The Service of Remembrance is Thursday night in Savannah. It’s a year’s worth of loss and a month’s worth of work, designed to honor the memories of those who died since the last service, often far sooner than might have been expected and most certainly than was acceptable.
During the service there is a Power Point presentation that focuses on each individual, giving their name and dates of birth and death and adding a picture if one was supplied for the memorial folders. Rather than sitting in stony silence or listening to the sobs and sniffles of those in attendance, we play music in the background. At least twenty minutes of music and sometimes more, depending upon the number of slides and how fast they rotate through the presentation. And each year while trying to select those songs, I sit at the laptop and listen to all that seem to be likely candidates based on their title and their length. In case you don’t already know titles are often deceptive so unfamiliar songs must be listened to closely and completely.
I try to vary the music slightly from one year to the next; after all, on occasion we have families we serve in consecutive years, so there is always the possibility of repeat attendees. On Wednesday I sat with the laptop—the one on which we run all of our music—and scanned the songs we had purchased to see if I could find any I had not used that might be appropriate.
You’d think every song we had in our iTunes library of funeral music would be considered service worthy, but that’s not always the case. Granted, the choice is the family’s and we encourage them to select songs that are a reflection of the person who has died, so we get ones like “Stairway to Heaven”, the eight minute version of “Freebird”, “Lord, Won’t You Buy Me a Mercedes Benz”, and “You’re the Reason Our Kids are Ugly”, just to mention a few. Although those might be understandable for a particular individual, I’m not at all certain a chapel full of grieving folks from a variety of families will share that appreciation. So I choose middle-of-the-road music that doesn’t get all dramatic and loud at the end, music that is soft and weepy and emotional. After all, this is everyone’s opportunity to openly grieve in a setting where everyone around them shares their sense of loss.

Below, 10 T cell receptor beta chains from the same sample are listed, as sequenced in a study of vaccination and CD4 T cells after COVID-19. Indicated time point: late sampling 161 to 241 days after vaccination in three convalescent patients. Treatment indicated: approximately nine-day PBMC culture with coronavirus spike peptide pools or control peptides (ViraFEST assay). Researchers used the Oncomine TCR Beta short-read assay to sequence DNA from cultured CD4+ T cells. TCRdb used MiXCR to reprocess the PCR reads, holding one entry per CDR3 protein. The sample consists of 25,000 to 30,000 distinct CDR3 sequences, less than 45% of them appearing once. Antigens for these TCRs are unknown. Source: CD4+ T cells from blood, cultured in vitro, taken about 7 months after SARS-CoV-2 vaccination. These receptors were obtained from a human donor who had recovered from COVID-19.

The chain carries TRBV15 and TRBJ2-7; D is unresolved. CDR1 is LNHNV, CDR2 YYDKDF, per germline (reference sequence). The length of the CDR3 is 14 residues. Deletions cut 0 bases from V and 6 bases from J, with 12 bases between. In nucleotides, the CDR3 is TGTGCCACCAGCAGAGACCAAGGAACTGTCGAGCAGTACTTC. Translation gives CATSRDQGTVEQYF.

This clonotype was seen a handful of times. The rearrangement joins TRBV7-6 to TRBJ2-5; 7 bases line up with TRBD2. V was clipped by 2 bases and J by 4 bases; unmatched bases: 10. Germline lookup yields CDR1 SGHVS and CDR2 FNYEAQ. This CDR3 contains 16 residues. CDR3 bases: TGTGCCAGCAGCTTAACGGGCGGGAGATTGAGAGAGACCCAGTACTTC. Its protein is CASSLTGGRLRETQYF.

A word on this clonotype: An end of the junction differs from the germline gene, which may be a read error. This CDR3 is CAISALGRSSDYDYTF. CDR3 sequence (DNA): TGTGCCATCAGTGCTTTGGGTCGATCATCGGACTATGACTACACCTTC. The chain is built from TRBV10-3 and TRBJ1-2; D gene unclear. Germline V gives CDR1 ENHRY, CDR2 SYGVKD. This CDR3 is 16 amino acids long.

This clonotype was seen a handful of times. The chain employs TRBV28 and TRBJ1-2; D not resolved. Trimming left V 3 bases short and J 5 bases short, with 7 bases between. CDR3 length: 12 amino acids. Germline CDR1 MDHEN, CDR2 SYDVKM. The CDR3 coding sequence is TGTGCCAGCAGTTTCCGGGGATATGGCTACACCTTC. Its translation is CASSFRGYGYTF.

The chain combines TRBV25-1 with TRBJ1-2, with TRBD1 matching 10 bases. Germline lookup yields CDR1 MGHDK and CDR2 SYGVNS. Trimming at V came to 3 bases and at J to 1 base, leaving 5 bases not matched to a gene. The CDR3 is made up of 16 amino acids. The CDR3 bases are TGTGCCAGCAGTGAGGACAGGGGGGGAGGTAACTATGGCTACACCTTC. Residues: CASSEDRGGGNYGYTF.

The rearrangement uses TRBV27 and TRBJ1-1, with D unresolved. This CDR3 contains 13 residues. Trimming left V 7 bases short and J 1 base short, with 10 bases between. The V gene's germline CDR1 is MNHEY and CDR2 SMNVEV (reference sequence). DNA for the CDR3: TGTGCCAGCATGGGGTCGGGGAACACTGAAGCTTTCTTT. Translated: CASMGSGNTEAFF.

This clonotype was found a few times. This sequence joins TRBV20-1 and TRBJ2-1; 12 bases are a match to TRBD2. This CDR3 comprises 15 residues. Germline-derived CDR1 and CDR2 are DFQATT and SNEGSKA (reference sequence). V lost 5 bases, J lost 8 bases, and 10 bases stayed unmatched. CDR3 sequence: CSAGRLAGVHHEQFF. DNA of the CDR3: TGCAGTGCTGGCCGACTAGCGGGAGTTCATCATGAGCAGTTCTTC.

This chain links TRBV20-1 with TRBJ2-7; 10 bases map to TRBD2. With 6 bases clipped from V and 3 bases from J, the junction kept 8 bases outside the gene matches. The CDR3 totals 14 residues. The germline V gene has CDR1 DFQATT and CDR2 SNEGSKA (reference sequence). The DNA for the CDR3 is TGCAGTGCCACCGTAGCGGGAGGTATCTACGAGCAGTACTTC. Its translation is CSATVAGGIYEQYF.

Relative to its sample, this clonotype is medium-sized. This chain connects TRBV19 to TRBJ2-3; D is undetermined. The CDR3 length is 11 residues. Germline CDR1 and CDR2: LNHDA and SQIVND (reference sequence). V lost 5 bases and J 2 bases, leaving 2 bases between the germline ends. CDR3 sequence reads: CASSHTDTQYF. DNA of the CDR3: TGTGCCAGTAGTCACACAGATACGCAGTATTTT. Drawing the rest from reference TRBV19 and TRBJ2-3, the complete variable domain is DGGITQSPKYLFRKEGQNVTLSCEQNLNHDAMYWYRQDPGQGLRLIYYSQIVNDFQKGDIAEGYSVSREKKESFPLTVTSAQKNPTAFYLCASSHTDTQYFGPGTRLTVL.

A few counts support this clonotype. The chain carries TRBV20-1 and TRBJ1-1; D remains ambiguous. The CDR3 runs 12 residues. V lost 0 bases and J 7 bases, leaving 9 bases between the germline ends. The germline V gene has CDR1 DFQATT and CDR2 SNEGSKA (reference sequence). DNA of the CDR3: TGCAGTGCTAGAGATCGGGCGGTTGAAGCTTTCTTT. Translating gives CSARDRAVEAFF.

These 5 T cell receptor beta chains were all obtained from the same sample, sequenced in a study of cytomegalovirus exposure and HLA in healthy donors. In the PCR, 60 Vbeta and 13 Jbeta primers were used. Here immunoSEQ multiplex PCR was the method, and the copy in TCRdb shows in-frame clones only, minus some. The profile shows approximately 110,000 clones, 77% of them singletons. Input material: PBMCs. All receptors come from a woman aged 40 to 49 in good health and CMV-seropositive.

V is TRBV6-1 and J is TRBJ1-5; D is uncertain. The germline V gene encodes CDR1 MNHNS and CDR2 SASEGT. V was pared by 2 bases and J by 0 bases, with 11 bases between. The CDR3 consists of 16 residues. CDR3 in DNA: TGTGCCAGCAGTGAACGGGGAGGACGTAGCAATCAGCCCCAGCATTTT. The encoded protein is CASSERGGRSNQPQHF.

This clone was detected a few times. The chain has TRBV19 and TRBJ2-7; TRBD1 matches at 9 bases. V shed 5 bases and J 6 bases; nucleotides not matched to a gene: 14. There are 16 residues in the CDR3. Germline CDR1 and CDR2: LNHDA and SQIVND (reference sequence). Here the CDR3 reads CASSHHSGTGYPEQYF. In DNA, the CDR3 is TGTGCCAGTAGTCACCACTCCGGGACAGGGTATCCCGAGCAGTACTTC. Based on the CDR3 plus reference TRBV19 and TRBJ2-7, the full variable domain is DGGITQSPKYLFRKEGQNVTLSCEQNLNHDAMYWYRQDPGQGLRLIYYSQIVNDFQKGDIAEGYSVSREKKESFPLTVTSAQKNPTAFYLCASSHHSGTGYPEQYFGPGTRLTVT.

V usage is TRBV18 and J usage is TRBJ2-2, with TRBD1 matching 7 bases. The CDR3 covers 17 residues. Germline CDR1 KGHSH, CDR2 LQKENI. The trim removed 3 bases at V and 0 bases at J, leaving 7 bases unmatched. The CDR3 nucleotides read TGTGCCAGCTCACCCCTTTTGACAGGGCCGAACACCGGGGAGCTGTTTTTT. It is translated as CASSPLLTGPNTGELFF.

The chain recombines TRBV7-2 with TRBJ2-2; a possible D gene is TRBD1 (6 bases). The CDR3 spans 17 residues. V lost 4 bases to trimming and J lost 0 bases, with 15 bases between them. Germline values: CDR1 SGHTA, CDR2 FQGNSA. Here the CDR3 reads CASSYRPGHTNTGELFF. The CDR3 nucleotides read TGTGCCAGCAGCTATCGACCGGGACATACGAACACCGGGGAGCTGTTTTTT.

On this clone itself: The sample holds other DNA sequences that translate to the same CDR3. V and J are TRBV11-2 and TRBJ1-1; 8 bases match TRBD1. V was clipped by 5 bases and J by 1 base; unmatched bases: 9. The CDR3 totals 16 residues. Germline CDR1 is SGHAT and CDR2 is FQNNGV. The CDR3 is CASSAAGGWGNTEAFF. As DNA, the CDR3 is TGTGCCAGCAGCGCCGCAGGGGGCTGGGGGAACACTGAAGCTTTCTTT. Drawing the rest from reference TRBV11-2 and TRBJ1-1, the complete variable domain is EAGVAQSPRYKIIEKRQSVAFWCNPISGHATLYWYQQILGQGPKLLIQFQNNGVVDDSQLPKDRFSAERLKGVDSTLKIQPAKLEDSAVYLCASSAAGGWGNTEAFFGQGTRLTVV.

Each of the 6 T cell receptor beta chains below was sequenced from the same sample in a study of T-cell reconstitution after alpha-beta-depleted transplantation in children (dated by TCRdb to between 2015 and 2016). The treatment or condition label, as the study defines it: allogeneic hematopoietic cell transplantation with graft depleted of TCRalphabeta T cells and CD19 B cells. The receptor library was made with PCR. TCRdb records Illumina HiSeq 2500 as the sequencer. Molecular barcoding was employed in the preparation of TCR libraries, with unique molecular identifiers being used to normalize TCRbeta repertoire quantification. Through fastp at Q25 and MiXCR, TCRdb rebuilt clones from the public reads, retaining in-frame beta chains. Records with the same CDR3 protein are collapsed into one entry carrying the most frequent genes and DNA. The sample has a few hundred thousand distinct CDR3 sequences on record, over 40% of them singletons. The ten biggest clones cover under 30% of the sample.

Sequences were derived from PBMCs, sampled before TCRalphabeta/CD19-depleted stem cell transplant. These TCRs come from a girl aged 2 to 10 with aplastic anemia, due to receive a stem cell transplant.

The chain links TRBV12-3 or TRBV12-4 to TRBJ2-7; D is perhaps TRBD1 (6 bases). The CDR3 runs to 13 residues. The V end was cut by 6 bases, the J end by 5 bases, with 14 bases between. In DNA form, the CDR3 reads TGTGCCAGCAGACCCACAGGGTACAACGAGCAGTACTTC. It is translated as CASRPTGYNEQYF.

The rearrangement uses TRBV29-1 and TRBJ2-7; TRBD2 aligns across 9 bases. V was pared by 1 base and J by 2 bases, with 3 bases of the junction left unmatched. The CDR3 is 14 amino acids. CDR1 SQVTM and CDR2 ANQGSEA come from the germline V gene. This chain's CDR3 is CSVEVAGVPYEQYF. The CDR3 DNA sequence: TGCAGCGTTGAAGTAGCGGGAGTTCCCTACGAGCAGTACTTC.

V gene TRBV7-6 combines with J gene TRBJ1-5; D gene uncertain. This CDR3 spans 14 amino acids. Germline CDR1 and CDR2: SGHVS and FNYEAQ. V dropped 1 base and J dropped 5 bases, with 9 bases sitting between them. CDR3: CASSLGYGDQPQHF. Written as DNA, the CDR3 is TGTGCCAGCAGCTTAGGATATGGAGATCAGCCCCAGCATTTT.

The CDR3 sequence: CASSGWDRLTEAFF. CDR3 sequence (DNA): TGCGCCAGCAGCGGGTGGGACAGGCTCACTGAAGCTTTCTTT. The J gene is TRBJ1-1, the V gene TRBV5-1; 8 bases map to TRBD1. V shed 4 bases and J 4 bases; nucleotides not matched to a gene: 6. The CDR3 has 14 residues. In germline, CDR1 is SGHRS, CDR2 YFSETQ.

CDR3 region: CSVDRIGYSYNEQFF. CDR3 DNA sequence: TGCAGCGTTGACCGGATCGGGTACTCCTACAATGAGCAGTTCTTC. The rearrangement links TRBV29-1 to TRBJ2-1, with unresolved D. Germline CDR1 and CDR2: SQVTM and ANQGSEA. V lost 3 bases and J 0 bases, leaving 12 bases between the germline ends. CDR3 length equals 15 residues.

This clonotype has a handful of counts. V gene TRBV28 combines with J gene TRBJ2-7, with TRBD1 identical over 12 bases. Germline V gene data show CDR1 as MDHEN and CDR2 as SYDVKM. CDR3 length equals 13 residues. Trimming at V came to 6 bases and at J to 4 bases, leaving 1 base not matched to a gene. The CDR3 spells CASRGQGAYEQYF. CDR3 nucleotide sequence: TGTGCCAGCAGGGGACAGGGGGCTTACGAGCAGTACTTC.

As I scanned the list of songs, one in particular seemed to scream for my attention, “If I Had Only Known” by Reba McEntire. I had heard the song before and knew she recorded it after losing eight members of her band in a plane crash, but I had forgotten how much regret could be packed into four minutes of music.
If I had only known it was the last walk in the rain, I’d keep you out for hours in the storm . . . If I had only known I’d never hear your voice again, I’d memorize each thing you ever said . . . You were the treasure in my hand, you were the one who always stood beside me, so unaware I foolishly believed that you would always be there. But then there came a day and I turned my head and you slipped away. If I had only known it was my last night by your side, I’d pray a miracle would stop the dawn . . . If I had only known.
By God’s grace or a benevolent act of Nature or however you believe, we are blessed not to know when those we love will leave. But as too many people have learned the hard way, that blessing is also a curse. The holidays are here and, even in the midst of the chaos, we tend to focus more on those we love. I vote we make that a year-long practice so when the day comes that we turn our heads and someone slips away, we will not find ourselves saying “if I had only known . . .”